The evidence deposition of George Lobdell disclosed that he was 86 years of age and that he had previously owned plaintiff's parcel II; he had purchased it 36 years ago from his father's estate; that his father had owned it for at least 50 years and his grandfather had owned the upper portion of the tract. According to Lobdell, his family grew timber on the land and took trees off; that to get to the property they went to Beaver Road, down the lane, and then followed the river to the land and that they did not think it necessary to get permission and no one ever objected. He and his father did cross the river when it was frozen. He did not know who put the road in but Jake Kraft (a former owner of defendants' land) always left a little spot along the river so that they could get to their property. He was 10 years old when he first remembered using the road, and when the Robiesons came in they went over the Lobdell land; later Dude Hall also crossed his property to get to the Hall property. On cross-examination he testified that he saw Robieson take farm equipment in and out of his land over the Lobdell property, the trail south of the river and the lane north to Beaver Road. Further, that occasionally he crossed the river in the winter to cut timber because it was six times as far to go around using the Kraft property (now defendants' property). He supposed his father may have originally gotten permission but he did not know and he took it for granted that he had permission. When he was working the property 20 years ago, he went in that way. There was a dirt road when he went in four or five years ago; no one ever prevented him from using the road and no one ever had put a chain across it.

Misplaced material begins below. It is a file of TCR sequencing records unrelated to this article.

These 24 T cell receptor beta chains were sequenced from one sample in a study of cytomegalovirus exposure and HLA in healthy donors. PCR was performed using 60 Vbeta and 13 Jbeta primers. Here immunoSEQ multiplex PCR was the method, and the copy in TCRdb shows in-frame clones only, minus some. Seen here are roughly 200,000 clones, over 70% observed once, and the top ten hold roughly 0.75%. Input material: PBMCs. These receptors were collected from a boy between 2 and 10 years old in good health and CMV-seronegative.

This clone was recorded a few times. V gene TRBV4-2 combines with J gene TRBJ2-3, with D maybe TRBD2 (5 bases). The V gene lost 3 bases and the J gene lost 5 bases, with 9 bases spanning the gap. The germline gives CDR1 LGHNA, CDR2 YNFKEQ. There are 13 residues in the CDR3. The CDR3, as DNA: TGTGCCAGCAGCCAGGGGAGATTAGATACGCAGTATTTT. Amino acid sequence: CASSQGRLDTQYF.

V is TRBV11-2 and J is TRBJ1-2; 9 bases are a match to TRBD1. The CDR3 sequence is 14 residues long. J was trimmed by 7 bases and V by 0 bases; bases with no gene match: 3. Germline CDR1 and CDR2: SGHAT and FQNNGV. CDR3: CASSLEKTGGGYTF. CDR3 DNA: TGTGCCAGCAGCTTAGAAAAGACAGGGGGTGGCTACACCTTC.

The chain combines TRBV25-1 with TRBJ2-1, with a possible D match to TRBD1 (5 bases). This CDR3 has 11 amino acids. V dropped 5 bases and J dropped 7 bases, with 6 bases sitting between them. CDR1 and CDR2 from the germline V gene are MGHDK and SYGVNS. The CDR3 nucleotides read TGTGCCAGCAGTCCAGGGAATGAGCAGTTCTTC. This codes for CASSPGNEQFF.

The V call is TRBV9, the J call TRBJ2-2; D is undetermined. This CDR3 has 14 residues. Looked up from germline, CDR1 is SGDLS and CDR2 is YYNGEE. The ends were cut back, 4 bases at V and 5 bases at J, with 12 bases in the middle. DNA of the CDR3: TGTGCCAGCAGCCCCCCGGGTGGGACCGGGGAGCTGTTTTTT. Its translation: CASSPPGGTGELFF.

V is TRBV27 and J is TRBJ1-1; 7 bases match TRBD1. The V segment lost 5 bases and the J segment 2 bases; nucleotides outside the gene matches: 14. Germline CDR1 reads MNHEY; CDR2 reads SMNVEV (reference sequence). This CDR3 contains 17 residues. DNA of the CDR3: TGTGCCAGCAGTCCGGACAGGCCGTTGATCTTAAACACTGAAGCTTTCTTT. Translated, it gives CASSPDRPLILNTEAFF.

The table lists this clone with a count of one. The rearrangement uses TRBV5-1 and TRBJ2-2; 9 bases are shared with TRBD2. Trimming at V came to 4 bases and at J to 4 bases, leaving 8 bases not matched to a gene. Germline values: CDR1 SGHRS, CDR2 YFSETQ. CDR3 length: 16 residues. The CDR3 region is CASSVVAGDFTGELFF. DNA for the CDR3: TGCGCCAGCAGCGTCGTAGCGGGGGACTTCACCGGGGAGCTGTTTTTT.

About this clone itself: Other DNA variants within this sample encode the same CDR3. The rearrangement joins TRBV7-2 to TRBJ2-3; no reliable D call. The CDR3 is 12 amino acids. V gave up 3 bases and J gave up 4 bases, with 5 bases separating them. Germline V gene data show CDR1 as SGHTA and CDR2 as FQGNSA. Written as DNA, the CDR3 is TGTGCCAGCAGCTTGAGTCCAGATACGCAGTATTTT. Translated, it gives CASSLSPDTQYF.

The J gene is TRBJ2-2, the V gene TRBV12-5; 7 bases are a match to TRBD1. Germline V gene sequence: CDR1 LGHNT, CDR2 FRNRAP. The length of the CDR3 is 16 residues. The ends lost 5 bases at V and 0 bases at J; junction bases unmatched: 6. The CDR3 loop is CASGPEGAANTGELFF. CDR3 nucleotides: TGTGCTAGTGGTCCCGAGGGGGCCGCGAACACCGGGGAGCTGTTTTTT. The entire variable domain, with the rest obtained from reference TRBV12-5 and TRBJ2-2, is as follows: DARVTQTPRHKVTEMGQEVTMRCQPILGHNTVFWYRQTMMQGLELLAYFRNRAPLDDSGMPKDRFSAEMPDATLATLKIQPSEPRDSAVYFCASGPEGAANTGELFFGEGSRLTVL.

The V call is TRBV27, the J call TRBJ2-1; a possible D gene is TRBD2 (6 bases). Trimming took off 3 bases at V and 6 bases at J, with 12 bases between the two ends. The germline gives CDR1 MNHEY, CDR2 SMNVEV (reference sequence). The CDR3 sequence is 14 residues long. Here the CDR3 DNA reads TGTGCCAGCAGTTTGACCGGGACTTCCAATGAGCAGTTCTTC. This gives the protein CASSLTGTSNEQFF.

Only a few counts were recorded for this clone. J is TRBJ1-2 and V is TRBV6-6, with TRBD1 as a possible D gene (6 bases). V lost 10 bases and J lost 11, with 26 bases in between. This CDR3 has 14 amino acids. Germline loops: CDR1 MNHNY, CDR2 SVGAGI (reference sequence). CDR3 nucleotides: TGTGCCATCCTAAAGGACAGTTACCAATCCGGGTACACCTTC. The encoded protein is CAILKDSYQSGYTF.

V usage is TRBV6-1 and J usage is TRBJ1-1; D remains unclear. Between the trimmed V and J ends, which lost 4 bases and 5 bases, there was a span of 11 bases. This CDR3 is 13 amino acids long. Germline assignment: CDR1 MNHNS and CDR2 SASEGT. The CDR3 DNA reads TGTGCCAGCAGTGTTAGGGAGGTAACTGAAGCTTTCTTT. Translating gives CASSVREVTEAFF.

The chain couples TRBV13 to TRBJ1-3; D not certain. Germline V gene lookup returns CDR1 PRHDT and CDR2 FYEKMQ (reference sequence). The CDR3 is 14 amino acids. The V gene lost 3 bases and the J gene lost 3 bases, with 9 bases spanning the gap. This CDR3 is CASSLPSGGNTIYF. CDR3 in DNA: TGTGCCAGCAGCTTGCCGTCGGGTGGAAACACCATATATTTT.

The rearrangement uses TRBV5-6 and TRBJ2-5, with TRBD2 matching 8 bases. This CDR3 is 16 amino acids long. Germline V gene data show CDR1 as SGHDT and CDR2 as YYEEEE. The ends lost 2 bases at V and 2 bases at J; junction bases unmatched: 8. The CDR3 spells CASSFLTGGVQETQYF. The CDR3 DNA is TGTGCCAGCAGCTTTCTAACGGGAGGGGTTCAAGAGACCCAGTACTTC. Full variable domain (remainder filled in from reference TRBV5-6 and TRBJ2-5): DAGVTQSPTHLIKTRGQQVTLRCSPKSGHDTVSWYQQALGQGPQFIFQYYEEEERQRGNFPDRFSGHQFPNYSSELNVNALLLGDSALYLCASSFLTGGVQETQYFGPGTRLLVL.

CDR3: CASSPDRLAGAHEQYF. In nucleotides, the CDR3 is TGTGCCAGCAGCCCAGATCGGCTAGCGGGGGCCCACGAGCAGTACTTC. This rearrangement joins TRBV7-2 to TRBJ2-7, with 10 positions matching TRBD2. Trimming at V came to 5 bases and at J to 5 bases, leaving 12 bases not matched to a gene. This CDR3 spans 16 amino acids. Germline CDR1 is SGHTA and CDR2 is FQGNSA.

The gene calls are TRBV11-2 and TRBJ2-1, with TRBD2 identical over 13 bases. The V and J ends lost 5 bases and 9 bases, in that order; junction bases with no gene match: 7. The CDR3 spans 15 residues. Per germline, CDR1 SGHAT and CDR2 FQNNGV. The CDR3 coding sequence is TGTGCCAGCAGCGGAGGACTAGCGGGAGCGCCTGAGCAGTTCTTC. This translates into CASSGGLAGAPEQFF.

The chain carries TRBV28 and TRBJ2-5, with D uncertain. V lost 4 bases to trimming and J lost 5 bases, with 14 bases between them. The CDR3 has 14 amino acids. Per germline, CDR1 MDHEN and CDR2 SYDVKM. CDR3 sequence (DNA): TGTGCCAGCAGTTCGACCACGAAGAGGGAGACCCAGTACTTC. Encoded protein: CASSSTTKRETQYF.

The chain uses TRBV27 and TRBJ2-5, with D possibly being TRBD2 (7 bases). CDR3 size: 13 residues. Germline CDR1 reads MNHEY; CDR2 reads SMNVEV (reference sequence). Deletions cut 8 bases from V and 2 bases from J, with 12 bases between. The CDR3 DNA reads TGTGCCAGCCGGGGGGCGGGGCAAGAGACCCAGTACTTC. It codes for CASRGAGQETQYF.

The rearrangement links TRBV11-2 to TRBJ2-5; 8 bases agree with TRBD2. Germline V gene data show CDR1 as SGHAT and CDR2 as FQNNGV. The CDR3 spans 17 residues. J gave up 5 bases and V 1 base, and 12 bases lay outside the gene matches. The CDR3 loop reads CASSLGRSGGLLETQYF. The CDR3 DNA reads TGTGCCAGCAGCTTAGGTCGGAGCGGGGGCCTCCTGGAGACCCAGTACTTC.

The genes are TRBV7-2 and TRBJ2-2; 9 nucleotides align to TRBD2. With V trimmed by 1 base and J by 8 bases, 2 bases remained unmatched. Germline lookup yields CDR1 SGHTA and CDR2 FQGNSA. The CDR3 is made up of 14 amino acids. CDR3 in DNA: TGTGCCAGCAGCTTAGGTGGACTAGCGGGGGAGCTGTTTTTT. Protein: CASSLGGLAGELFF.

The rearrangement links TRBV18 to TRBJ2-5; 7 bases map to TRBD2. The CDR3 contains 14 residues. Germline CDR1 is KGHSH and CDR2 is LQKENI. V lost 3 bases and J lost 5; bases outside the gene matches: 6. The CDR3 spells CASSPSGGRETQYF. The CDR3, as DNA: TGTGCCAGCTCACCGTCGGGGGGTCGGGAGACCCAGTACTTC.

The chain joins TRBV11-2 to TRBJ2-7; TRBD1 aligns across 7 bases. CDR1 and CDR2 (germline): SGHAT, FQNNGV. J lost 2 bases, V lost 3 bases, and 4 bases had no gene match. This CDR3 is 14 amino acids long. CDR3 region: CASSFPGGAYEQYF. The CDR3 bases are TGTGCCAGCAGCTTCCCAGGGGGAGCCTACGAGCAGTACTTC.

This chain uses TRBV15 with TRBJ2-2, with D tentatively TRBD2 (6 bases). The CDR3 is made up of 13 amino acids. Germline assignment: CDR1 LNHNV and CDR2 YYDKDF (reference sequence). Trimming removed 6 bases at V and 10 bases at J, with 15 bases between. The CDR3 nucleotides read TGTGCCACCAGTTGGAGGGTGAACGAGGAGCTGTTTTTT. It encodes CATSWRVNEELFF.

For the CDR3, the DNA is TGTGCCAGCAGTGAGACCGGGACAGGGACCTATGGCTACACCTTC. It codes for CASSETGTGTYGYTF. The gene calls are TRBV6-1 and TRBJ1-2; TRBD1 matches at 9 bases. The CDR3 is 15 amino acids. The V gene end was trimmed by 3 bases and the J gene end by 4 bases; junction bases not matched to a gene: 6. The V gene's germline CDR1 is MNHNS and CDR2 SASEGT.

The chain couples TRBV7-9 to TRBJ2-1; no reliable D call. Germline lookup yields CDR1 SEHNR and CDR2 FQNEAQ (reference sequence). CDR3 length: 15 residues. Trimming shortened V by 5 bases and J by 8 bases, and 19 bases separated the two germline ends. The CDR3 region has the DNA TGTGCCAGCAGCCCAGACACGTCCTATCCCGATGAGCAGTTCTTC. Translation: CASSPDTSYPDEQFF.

In an evidence deposition attorney Michael Mahoney testified that he represented the defendants in connection with the purchase of their land. In a letter he wrote to L. Keith Wise he indicated that defendants were both aware that there might be an easement of ...